I am excited, humbled, and, candidly, torn by this opportunity.
In late 2005, John Powell and John Newton, the co-founders of Alfresco, took a chance on me, an open-source evangelist at Novell. I was the 13th employee and the company's first U.S. employee. My prior history had been with embedded Linux (Lineo) and semiconductors/silicon (Mitsui), but they gave me the chance to grow as general manager of the Americas and later as vice president of business development.
These have been the best years of my career, working with wonderful people who have pushed me to work harder, become smarter, and do better. I've been fortunate to help the company to 18 straight growth quarters, with Alfresco's most recent quarter (ending February 28) the company's biggest ever--and by a significant margin. The problem, for me, is that Alfresco runs so well now that I have been having a hard time finding meaningful ways to continue to contribute.
When my friend Mark Shuttleworth texted me over the Christmas holiday about the opening of the COO role, it interested me greatly. It is an opportunity to expand my experience and to work on some really hard and varied problems, including cloud computing, consumer Linux adoption, and community development. It's also the opportunity to work with some fantastic people (over 320 of them scattered across 29 different countries).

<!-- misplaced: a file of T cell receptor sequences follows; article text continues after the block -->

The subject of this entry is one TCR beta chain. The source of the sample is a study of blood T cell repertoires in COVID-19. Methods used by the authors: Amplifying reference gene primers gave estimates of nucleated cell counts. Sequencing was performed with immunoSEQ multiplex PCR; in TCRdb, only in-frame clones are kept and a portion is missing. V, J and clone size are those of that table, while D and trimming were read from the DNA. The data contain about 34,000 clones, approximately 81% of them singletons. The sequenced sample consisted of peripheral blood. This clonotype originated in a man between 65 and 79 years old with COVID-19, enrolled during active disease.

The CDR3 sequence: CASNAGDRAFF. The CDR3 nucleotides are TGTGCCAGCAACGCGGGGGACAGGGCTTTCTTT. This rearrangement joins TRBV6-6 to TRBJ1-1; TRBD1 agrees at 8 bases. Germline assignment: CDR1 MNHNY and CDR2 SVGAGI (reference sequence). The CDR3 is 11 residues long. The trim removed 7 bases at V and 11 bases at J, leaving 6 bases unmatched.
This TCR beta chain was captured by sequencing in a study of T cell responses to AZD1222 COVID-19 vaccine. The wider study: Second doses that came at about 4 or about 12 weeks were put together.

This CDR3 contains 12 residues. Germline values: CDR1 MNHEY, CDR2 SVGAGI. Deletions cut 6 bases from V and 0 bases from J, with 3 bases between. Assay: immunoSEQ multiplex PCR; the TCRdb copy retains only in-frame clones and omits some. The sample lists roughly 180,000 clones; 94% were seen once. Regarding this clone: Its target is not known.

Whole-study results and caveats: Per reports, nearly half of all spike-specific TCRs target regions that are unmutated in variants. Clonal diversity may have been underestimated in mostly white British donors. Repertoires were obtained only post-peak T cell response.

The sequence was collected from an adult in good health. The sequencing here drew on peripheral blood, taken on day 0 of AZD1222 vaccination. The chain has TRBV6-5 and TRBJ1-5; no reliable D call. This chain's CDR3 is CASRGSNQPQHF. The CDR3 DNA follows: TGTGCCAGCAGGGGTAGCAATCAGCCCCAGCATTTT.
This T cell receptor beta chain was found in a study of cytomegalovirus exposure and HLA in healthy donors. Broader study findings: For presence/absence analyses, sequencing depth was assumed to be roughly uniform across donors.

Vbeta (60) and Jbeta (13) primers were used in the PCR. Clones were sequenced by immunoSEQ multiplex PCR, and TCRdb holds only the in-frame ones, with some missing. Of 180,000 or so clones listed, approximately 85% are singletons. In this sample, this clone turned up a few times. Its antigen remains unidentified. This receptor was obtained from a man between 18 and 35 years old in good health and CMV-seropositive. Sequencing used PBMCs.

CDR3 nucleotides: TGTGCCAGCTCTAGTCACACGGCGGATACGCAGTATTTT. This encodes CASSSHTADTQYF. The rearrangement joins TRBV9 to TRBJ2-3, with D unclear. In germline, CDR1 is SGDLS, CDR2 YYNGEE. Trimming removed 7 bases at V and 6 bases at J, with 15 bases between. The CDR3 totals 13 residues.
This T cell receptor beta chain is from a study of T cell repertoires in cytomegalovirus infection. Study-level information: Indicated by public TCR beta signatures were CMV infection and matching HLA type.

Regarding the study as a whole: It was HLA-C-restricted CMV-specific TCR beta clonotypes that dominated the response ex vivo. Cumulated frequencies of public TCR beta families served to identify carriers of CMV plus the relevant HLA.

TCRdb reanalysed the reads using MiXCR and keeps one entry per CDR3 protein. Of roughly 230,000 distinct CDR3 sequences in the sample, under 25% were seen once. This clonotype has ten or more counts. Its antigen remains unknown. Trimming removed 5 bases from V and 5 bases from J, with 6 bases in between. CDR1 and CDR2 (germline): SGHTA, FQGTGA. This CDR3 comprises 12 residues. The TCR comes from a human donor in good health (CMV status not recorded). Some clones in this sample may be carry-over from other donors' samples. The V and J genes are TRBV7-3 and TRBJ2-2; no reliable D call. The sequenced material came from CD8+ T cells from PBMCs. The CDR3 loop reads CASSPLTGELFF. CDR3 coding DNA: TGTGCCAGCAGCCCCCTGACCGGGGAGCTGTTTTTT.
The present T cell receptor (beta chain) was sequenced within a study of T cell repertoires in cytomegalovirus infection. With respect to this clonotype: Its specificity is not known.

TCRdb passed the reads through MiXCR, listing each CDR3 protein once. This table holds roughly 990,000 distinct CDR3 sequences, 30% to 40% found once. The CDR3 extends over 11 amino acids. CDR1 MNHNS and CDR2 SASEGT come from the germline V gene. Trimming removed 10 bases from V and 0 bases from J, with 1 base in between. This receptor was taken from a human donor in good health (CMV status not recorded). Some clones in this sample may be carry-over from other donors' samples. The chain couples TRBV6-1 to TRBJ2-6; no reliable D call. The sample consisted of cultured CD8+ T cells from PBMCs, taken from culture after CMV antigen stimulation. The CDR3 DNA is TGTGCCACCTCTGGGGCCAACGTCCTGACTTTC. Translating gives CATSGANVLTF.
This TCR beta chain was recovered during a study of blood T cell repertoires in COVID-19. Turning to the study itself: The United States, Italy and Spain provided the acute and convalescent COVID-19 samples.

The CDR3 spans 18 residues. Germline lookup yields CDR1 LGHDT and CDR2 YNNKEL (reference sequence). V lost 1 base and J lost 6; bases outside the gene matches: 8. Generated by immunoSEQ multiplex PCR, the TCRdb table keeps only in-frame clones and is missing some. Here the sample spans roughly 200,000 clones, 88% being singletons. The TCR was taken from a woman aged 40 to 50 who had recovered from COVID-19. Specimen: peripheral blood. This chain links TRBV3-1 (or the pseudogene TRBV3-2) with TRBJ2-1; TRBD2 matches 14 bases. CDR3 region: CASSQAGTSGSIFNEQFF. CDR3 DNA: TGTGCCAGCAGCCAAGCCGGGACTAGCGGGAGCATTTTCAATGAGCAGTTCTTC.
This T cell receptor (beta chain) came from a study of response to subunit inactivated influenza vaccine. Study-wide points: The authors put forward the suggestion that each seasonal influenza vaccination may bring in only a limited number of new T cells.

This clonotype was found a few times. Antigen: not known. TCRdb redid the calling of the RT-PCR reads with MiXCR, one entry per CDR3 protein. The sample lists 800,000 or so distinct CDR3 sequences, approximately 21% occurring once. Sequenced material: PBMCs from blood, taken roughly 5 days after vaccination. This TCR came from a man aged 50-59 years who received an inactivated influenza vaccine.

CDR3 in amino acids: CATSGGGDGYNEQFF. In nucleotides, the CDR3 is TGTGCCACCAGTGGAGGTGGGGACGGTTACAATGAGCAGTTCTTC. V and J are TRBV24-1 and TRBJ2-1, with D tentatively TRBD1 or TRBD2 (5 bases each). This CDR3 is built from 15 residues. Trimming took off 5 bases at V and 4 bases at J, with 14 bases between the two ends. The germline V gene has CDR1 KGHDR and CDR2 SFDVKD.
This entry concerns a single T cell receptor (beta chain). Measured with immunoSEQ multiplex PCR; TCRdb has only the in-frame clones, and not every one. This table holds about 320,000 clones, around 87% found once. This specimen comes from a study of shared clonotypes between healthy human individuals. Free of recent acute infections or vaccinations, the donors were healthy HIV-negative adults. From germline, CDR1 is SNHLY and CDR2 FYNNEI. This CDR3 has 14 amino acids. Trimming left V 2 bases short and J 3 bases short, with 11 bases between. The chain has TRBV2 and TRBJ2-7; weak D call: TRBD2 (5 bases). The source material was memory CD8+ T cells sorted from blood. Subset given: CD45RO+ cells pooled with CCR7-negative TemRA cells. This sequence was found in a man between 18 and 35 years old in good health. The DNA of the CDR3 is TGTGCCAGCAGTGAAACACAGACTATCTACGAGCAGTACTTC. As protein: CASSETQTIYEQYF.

I spent a few days in London, meeting with several of the people with whom I'll have daily interaction (including Jane Silber, Chris Kenyon, Mark Shuttleworth, Neil Levine, Suzanne Rozier, Matt Zimmerman), and, as I have at Alfresco, I felt at home. These are bright, driven people. It made the challenges of Canonical feel less daunting.
As COO, I am tasked with aligning the company's strategic goals and operational activities, the optimization of day-to-day operations, and leadership of Canonical marketing and back-office functions. Some of these things are very familiar to me; others aren't. That's precisely the challenge I feel I need.
I will remain living in Utah but will commute regularly to London, where most of the Canonical executives are based. (I will be starting my days at 4 a.m. Mountain Time to try to overlap as much as possible with U.K. working hours. Ouch.)
Despite this change, I want to stress that this blog remains a CNET open-source blog, not a Canonical blog (just as it hasn't been an Alfresco blog). I'm sure that there will be more Linux-related stories, but to my friends at Red Hat and other open-source companies, please--as always--let me know if you think a post in The Open Road has been unfair to your company.
And to my friends at proprietary software companies, well, I won't think less of you for surrendering early. :-)